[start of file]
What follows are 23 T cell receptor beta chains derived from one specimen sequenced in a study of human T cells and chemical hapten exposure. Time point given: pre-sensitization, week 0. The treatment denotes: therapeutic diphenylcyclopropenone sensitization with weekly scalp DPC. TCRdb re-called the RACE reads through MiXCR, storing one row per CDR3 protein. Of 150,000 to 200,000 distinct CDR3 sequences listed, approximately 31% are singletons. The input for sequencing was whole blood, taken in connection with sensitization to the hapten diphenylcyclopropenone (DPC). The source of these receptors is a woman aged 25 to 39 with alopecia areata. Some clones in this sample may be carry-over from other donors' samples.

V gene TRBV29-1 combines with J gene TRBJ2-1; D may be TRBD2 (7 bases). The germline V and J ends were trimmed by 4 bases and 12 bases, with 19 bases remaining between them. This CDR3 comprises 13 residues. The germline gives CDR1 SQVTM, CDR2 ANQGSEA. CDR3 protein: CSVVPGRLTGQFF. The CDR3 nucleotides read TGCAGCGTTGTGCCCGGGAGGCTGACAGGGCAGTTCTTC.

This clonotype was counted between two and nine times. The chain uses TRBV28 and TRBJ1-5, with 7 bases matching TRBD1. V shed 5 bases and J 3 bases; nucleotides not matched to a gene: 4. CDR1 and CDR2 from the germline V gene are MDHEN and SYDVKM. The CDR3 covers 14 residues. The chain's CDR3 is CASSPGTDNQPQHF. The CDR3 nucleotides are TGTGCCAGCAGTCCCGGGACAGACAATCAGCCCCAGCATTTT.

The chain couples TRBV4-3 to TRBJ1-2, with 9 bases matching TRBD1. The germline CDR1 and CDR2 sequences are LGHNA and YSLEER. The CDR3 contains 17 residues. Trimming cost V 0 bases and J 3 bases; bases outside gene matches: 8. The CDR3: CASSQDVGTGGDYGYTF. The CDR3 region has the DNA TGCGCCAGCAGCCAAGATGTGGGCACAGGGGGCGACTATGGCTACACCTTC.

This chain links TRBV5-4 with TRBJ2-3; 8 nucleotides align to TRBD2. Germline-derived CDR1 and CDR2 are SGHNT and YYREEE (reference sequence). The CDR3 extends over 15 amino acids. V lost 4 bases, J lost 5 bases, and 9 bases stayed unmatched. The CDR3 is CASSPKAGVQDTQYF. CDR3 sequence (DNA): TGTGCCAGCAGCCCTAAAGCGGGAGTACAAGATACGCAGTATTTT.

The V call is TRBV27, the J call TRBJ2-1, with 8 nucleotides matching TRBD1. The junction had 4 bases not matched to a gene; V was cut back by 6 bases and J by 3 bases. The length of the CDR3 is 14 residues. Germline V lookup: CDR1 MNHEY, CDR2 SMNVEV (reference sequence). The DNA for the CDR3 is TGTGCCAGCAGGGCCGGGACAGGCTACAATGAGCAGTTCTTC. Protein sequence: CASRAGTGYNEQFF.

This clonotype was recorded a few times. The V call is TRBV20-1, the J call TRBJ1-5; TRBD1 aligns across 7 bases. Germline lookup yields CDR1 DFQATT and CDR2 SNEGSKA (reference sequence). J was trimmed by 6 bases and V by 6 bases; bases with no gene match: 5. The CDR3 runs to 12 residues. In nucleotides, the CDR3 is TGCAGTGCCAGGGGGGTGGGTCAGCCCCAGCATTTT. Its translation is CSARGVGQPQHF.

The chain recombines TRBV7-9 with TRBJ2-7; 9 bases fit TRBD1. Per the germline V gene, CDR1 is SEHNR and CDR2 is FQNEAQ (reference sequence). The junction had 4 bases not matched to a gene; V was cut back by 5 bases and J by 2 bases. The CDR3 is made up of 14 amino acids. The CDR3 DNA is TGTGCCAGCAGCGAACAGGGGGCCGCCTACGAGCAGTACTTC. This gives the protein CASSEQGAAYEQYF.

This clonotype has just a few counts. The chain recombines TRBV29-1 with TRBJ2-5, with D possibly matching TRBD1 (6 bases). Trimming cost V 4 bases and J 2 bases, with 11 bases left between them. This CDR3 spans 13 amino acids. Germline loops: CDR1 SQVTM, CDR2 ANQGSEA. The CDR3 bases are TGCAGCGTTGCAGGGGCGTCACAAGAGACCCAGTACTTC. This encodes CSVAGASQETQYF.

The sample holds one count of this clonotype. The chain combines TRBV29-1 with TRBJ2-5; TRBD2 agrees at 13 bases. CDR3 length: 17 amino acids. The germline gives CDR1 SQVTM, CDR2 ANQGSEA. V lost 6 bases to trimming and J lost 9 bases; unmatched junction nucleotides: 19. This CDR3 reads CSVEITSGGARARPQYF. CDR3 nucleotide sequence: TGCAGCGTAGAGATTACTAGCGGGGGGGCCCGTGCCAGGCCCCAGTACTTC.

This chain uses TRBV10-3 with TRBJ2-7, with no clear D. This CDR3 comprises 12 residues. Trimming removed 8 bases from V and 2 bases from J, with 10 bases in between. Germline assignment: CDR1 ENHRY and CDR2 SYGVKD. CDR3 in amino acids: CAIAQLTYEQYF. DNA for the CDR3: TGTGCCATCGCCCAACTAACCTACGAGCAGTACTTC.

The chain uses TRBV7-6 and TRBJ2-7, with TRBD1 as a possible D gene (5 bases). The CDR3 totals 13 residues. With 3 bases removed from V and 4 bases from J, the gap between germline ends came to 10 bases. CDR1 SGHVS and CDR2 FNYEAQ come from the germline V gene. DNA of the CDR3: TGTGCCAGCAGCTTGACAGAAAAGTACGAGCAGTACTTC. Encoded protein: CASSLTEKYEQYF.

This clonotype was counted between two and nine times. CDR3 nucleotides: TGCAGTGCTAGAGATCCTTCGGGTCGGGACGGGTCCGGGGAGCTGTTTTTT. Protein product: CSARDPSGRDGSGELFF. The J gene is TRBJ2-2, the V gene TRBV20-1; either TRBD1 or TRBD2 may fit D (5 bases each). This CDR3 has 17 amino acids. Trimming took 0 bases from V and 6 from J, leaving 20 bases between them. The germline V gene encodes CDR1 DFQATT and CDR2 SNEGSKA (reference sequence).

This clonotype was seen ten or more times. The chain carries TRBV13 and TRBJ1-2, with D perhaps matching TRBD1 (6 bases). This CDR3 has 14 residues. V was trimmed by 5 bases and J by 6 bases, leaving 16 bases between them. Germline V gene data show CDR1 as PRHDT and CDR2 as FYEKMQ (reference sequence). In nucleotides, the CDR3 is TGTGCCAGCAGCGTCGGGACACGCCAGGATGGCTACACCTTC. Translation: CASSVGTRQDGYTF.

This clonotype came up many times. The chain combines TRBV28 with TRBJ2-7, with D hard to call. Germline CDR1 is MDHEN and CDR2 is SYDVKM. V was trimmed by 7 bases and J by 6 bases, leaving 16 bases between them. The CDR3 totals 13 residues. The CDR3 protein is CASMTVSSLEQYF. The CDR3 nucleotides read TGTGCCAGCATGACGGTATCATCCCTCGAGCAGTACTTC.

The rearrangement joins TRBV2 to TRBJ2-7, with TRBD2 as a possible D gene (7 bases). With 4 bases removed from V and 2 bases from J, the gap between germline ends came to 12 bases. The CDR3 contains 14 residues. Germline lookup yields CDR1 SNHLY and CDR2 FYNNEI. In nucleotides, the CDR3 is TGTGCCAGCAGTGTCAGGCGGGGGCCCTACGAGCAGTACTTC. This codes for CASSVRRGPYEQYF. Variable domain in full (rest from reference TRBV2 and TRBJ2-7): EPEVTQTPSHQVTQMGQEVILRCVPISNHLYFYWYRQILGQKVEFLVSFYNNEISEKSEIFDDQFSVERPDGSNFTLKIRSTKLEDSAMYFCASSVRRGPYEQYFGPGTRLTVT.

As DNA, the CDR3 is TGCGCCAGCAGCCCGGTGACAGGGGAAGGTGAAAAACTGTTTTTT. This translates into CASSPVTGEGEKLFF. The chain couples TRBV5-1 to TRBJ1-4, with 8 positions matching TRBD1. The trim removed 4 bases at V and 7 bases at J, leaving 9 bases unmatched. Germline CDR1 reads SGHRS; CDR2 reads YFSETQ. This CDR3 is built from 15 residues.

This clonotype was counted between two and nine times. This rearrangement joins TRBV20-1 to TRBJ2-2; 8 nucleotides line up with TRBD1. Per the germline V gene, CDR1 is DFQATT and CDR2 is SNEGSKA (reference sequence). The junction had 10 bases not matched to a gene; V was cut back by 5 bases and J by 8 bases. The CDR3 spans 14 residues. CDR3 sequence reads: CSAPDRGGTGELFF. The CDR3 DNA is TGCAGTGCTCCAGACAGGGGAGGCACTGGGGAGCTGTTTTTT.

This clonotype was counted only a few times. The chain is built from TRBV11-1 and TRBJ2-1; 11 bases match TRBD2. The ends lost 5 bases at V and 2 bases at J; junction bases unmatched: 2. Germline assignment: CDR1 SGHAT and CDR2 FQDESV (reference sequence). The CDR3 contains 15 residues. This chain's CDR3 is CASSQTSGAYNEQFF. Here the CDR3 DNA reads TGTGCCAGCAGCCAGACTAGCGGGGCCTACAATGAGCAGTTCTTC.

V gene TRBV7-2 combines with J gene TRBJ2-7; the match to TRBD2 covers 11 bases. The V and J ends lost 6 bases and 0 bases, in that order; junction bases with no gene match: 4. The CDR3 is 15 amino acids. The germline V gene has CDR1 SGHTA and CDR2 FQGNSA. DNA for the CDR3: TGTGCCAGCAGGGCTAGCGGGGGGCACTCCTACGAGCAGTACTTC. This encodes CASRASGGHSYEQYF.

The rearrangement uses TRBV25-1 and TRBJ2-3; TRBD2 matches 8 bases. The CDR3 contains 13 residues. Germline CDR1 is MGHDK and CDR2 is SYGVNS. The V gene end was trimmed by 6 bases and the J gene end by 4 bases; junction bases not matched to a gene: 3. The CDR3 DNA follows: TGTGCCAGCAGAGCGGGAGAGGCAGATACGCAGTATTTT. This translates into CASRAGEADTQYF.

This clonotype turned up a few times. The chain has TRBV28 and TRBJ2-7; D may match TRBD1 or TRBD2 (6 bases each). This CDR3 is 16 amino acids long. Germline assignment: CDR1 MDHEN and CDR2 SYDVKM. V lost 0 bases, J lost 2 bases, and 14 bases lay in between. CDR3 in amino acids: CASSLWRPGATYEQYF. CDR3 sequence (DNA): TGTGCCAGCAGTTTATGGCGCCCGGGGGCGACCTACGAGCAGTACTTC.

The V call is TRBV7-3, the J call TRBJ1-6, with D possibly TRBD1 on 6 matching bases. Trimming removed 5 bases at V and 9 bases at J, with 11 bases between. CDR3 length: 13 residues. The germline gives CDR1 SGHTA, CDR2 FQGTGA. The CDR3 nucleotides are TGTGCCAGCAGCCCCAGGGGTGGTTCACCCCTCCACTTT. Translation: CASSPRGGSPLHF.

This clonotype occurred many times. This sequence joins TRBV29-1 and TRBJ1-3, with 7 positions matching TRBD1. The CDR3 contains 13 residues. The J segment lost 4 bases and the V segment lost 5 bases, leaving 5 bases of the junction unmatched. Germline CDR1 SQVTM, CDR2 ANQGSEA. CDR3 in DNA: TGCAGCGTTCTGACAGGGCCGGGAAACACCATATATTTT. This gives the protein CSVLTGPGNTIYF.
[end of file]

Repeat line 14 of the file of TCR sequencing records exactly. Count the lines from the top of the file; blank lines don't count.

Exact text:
This clonotype was seen ten or more times. The chain carries TRBV13 and TRBJ1-2, with D perhaps matching TRBD1 (6 bases). This CDR3 has 14 residues. V was trimmed by 5 bases and J by 6 bases, leaving 16 bases between them. Germline V gene data show CDR1 as PRHDT and CDR2 as FYEKMQ (reference sequence). In nucleotides, the CDR3 is TGTGCCAGCAGCGTCGGGACACGCCAGGATGGCTACACCTTC. Translation: CASSVGTRQDGYTF.